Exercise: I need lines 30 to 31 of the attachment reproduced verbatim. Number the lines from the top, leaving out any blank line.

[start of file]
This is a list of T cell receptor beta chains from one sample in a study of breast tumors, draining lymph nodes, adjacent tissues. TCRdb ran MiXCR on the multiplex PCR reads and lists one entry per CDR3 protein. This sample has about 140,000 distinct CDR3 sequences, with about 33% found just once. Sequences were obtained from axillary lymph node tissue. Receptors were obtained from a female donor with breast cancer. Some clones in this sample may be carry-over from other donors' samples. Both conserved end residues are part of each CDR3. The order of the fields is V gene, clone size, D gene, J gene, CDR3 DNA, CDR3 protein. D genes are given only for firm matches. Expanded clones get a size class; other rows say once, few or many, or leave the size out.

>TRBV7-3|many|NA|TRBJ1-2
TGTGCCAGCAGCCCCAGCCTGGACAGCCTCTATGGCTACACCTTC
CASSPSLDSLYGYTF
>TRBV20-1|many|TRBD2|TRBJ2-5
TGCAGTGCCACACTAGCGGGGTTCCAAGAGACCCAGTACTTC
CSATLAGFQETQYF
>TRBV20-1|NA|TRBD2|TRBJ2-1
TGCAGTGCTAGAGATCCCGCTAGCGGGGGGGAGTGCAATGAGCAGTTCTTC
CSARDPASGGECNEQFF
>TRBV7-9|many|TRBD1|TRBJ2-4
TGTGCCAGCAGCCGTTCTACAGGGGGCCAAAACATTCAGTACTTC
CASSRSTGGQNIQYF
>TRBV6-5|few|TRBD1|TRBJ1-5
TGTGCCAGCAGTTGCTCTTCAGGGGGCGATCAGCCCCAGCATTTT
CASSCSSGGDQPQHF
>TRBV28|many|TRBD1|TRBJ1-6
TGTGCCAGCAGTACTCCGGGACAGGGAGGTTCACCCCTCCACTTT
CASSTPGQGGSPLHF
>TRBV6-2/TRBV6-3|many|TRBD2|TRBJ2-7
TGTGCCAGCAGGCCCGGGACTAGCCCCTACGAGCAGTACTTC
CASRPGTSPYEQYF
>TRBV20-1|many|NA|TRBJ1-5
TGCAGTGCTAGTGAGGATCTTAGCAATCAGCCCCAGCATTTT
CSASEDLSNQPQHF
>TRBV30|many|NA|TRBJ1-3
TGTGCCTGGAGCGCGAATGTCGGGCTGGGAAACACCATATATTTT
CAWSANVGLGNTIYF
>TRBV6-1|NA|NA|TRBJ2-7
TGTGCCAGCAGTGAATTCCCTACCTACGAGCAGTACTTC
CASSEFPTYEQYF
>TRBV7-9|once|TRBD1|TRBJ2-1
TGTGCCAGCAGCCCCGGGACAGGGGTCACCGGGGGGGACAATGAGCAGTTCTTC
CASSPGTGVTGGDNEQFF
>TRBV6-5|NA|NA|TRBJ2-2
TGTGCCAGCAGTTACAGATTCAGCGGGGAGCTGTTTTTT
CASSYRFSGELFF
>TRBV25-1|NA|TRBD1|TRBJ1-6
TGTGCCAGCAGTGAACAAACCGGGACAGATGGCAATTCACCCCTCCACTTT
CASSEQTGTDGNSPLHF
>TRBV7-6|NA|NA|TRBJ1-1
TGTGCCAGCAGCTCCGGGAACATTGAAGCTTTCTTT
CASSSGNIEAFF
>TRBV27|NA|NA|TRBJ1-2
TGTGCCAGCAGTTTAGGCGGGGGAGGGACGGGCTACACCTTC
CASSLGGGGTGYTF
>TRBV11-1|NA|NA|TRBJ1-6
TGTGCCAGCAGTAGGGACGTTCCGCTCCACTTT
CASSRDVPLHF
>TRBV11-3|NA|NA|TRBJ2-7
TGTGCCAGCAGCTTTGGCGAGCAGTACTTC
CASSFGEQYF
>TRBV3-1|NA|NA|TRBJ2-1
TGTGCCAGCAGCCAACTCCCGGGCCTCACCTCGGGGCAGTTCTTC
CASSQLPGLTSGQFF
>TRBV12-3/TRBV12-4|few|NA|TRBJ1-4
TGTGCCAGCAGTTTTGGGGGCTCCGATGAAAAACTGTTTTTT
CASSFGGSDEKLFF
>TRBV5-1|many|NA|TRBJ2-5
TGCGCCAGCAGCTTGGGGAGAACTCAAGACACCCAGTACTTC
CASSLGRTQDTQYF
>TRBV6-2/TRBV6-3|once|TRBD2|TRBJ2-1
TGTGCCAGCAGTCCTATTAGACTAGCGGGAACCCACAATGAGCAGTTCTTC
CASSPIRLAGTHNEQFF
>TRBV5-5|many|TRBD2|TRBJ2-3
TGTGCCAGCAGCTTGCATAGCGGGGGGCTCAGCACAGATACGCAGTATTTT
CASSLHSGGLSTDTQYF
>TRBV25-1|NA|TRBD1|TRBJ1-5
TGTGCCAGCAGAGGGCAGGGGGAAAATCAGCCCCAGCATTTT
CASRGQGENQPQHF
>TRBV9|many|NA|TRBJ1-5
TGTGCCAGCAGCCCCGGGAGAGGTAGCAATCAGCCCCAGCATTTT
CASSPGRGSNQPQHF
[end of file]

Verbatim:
TGTGCCAGCAGTGAATTCCCTACCTACGAGCAGTACTTC
CASSEFPTYEQYF